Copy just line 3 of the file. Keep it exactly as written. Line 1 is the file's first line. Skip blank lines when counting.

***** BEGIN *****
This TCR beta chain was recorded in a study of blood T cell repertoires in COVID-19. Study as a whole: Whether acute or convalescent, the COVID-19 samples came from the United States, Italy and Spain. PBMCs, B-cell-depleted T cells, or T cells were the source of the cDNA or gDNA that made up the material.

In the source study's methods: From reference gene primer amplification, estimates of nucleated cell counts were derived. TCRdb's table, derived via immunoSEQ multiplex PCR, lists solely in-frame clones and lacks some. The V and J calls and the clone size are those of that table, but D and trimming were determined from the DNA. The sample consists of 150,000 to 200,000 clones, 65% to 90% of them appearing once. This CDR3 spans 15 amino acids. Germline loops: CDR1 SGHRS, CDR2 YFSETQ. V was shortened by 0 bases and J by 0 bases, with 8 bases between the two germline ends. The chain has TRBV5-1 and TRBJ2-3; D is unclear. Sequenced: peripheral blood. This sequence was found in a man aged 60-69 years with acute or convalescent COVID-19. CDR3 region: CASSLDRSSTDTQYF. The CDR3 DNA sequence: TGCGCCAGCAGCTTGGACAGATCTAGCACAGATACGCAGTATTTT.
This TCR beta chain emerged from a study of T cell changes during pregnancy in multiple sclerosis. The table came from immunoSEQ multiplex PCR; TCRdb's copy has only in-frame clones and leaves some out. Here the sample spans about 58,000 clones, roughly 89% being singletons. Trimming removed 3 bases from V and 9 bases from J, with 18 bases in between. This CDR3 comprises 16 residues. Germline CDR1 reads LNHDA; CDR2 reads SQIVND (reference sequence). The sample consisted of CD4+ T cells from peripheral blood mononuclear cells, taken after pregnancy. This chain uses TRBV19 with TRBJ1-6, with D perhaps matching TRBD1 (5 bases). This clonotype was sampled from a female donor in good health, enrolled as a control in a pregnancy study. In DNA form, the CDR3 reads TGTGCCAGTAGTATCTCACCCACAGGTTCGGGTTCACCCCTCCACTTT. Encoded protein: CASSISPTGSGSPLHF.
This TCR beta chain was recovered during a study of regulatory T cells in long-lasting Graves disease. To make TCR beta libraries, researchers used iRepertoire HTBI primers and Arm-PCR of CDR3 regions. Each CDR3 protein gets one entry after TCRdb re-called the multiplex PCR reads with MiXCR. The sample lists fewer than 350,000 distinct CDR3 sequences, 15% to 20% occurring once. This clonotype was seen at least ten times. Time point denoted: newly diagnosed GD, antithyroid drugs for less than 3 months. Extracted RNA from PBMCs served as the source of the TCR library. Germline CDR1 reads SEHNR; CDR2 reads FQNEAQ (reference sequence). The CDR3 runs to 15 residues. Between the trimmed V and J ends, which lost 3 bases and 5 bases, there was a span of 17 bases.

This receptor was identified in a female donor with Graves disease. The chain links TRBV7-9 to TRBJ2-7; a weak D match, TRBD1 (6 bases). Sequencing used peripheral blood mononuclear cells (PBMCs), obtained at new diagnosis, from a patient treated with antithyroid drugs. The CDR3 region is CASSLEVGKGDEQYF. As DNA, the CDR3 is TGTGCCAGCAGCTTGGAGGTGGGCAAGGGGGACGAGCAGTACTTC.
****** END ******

This TCR beta chain emerged from a study of T cell changes during pregnancy in multiple sclerosis. The table came from immunoSEQ multiplex PCR; TCRdb's copy has only in-frame clones and leaves some out. Here the sample spans about 58,000 clones, roughly 89% being singletons. Trimming removed 3 bases from V and 9 bases from J, with 18 bases in between. This CDR3 comprises 16 residues. Germline CDR1 reads LNHDA; CDR2 reads SQIVND (reference sequence). The sample consisted of CD4+ T cells from peripheral blood mononuclear cells, taken after pregnancy. This chain uses TRBV19 with TRBJ1-6, with D perhaps matching TRBD1 (5 bases). This clonotype was sampled from a female donor in good health, enrolled as a control in a pregnancy study. In DNA form, the CDR3 reads TGTGCCAGTAGTATCTCACCCACAGGTTCGGGTTCACCCCTCCACTTT. Encoded protein: CASSISPTGSGSPLHF.